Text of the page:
In Gardner v. Heartland Industrial Partners, LP, the Sixth Circuit reversed a decision that held that the plaintiffs’ state law tort claims for tortious interference with contract were completely preempted by ERISA.  The Sixth Circuit framed the question as one of jurisdiction – in other words, whether plaintiffs’ complaint stated a federal question allowing defendants to remove to federal court and triggering preemption.

The Sixth Circuit considered whether the tortious interference claim, concerning alleged interference with plaintiffs’ SERP, satisfied two conditions for preemption:  (1) the plaintiff complains about the denial of benefits to which he is entitled only because of the terms of an ERISA regulated benefit plan; and (2) the plaintiff does not allege the violation of any legal duty independent of the ERISA plan.  Here, the Sixth Circuit found that the defendant’s duty not to interfere with the SERP agreement arose under Michigan law, rather than the terms of the SERP itself.  Nor was defendant’s duty derived from or conditioned upon the terms of the SERP.  In other words, “nobody needs to interpret the plan to determine whether that duty exists.”  Although the terms of the SERP could become relevant in measuring the amount of damages, the Sixth Circuit found that insufficient to trigger preemption.  As a result, the district court lacked jurisdiction and the Sixth Circuit remanded with instructions to remand the case to state court.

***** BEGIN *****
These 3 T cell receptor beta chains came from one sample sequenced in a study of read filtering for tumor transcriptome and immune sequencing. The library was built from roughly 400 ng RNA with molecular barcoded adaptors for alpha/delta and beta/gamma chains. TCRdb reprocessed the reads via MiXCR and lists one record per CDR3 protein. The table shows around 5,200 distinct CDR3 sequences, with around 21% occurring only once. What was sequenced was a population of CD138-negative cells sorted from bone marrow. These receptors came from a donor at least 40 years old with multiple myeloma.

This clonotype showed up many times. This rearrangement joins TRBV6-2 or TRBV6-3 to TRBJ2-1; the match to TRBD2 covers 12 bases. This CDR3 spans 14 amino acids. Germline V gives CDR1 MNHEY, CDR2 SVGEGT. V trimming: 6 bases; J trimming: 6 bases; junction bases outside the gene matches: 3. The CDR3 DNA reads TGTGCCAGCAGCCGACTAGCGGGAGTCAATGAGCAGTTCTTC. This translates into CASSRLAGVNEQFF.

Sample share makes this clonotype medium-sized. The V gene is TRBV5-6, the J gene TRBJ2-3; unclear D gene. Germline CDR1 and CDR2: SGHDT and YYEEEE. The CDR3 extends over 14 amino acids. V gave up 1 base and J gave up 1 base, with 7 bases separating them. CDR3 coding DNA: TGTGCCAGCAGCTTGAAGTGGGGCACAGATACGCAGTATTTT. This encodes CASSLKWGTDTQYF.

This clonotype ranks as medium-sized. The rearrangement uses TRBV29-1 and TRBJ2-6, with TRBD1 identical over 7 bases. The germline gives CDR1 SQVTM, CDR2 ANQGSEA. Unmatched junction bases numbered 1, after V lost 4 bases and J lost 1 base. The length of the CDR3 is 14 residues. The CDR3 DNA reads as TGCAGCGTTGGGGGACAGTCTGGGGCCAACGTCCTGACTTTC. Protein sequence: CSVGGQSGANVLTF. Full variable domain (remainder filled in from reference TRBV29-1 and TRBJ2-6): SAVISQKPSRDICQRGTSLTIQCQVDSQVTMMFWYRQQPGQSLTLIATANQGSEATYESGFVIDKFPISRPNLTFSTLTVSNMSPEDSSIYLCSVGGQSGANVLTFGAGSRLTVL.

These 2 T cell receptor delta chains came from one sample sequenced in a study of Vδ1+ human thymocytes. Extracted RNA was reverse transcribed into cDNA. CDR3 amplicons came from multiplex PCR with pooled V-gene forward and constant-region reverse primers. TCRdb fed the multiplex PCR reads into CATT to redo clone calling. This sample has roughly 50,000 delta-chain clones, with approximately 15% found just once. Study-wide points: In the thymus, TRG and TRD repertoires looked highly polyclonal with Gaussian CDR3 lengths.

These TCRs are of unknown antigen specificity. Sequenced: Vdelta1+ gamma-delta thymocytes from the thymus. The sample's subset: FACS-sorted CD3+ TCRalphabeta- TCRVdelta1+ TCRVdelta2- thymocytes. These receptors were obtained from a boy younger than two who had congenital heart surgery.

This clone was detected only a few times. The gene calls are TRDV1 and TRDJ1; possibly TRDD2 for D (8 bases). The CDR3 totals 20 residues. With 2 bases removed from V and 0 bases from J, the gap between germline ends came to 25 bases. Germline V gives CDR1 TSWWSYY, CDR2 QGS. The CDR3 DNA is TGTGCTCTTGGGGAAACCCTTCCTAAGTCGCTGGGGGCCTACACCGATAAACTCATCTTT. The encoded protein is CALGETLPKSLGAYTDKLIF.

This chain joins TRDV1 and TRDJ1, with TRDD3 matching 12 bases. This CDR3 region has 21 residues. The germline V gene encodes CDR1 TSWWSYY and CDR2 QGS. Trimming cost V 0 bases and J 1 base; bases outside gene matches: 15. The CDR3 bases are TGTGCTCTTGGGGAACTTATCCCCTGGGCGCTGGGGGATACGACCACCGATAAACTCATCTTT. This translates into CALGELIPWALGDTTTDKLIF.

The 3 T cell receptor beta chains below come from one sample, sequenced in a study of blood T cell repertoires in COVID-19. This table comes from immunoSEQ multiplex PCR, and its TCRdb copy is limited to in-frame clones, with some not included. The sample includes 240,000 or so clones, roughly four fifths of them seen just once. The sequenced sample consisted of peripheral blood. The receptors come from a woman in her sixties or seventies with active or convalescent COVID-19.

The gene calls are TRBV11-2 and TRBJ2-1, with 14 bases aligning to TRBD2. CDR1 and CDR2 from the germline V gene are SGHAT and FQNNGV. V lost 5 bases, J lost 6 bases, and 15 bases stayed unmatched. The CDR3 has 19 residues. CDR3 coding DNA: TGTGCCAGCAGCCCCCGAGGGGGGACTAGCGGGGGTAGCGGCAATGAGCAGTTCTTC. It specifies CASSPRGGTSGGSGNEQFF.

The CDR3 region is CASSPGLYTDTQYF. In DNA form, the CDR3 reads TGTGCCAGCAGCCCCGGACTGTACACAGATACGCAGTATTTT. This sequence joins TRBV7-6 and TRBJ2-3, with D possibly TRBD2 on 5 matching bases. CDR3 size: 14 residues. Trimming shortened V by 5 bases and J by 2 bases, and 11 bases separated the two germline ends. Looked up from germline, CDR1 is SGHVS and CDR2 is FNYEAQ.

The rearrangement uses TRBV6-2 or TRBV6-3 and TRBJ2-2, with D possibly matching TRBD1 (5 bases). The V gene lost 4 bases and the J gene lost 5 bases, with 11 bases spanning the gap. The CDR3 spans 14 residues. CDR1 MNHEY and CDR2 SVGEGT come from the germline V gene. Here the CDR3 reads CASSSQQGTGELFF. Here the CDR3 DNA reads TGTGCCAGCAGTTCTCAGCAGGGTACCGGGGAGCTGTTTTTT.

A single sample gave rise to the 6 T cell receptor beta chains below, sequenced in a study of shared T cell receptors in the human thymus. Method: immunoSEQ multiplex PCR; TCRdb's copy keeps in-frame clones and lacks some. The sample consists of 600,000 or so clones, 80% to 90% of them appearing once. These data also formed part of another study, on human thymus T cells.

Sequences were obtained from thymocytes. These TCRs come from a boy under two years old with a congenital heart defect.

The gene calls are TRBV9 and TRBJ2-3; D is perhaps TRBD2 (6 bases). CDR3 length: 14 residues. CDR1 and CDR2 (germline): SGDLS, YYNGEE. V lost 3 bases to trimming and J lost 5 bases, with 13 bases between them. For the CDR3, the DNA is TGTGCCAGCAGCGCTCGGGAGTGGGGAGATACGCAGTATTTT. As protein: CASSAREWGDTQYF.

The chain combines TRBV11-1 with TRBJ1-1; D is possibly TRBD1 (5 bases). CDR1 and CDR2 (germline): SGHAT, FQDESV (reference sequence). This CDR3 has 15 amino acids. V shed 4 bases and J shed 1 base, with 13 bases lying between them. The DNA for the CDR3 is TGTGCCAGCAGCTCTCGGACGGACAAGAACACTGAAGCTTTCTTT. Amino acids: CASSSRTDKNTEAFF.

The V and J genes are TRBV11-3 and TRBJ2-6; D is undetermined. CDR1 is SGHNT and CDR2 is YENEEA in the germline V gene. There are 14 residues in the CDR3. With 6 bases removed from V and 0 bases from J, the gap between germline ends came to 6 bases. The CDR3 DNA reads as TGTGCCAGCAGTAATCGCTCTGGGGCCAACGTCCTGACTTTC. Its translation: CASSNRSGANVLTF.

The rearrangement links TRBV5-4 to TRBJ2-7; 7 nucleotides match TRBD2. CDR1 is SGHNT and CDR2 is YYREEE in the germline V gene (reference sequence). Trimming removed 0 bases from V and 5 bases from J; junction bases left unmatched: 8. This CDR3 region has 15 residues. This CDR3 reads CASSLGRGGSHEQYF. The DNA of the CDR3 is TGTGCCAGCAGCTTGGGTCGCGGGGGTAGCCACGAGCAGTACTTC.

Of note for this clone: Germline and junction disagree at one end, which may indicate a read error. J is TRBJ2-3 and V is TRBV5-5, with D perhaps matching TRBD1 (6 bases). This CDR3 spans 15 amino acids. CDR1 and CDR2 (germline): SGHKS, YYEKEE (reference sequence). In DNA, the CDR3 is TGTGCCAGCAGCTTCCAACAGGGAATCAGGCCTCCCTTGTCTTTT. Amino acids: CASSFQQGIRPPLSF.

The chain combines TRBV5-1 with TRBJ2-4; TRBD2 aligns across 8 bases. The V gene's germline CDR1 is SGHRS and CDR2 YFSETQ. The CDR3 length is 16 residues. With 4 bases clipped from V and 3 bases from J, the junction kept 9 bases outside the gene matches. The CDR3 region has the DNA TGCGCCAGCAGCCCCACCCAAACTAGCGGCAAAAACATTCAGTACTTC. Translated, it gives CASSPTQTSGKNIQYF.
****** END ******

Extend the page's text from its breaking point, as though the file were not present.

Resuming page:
ERISA is often a quagmire for unsuspecting litigants, particularly with preemption and jurisdictional issues.  This case sets forth the governing standard for ERISA preemption and provides a useful road map for parties seeking to avail themselves of the preemption protections of ERISA.